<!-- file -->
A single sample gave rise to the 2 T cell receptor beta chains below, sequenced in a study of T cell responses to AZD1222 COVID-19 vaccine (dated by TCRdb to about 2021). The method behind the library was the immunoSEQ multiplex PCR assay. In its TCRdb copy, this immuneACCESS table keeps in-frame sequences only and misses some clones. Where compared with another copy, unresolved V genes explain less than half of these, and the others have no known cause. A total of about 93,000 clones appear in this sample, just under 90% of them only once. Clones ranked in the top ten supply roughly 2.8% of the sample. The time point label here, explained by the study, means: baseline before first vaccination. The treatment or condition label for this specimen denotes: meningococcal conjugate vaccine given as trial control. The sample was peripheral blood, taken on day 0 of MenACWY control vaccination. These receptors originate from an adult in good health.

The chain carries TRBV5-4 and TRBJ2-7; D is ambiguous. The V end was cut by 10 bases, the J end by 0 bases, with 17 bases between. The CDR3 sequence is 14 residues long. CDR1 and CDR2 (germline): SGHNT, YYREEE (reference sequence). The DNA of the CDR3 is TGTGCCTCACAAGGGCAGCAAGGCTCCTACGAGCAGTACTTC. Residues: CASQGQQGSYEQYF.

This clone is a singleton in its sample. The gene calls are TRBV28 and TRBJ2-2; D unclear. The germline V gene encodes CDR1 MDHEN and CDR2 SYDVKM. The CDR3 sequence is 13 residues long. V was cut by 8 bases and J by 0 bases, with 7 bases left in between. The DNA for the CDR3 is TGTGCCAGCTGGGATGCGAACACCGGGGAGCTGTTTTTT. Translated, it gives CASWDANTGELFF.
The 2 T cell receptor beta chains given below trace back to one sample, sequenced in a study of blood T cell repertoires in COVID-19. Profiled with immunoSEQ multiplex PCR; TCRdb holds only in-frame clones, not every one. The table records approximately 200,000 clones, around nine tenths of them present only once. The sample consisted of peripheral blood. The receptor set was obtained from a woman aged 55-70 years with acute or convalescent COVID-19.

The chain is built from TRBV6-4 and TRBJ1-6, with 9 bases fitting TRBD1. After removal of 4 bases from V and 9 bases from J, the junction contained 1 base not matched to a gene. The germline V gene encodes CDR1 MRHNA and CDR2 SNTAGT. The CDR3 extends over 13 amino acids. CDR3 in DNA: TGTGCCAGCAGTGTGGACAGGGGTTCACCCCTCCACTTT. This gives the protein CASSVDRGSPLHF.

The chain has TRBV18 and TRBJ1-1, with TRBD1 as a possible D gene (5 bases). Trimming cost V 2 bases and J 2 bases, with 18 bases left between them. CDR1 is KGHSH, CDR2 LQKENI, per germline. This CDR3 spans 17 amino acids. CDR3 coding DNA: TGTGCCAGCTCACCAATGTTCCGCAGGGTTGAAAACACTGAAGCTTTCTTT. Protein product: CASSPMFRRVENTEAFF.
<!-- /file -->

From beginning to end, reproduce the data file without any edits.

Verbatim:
A single sample gave rise to the 2 T cell receptor beta chains below, sequenced in a study of T cell responses to AZD1222 COVID-19 vaccine (dated by TCRdb to about 2021). The method behind the library was the immunoSEQ multiplex PCR assay. In its TCRdb copy, this immuneACCESS table keeps in-frame sequences only and misses some clones. Where compared with another copy, unresolved V genes explain less than half of these, and the others have no known cause. A total of about 93,000 clones appear in this sample, just under 90% of them only once. Clones ranked in the top ten supply roughly 2.8% of the sample. The time point label here, explained by the study, means: baseline before first vaccination. The treatment or condition label for this specimen denotes: meningococcal conjugate vaccine given as trial control. The sample was peripheral blood, taken on day 0 of MenACWY control vaccination. These receptors originate from an adult in good health.

The chain carries TRBV5-4 and TRBJ2-7; D is ambiguous. The V end was cut by 10 bases, the J end by 0 bases, with 17 bases between. The CDR3 sequence is 14 residues long. CDR1 and CDR2 (germline): SGHNT, YYREEE (reference sequence). The DNA of the CDR3 is TGTGCCTCACAAGGGCAGCAAGGCTCCTACGAGCAGTACTTC. Residues: CASQGQQGSYEQYF.

This clone is a singleton in its sample. The gene calls are TRBV28 and TRBJ2-2; D unclear. The germline V gene encodes CDR1 MDHEN and CDR2 SYDVKM. The CDR3 sequence is 13 residues long. V was cut by 8 bases and J by 0 bases, with 7 bases left in between. The DNA for the CDR3 is TGTGCCAGCTGGGATGCGAACACCGGGGAGCTGTTTTTT. Translated, it gives CASWDANTGELFF.
The 2 T cell receptor beta chains given below trace back to one sample, sequenced in a study of blood T cell repertoires in COVID-19. Profiled with immunoSEQ multiplex PCR; TCRdb holds only in-frame clones, not every one. The table records approximately 200,000 clones, around nine tenths of them present only once. The sample consisted of peripheral blood. The receptor set was obtained from a woman aged 55-70 years with acute or convalescent COVID-19.

The chain is built from TRBV6-4 and TRBJ1-6, with 9 bases fitting TRBD1. After removal of 4 bases from V and 9 bases from J, the junction contained 1 base not matched to a gene. The germline V gene encodes CDR1 MRHNA and CDR2 SNTAGT. The CDR3 extends over 13 amino acids. CDR3 in DNA: TGTGCCAGCAGTGTGGACAGGGGTTCACCCCTCCACTTT. This gives the protein CASSVDRGSPLHF.

The chain has TRBV18 and TRBJ1-1, with TRBD1 as a possible D gene (5 bases). Trimming cost V 2 bases and J 2 bases, with 18 bases left between them. CDR1 is KGHSH, CDR2 LQKENI, per germline. This CDR3 spans 17 amino acids. CDR3 coding DNA: TGTGCCAGCTCACCAATGTTCCGCAGGGTTGAAAACACTGAAGCTTTCTTT. Protein product: CASSPMFRRVENTEAFF.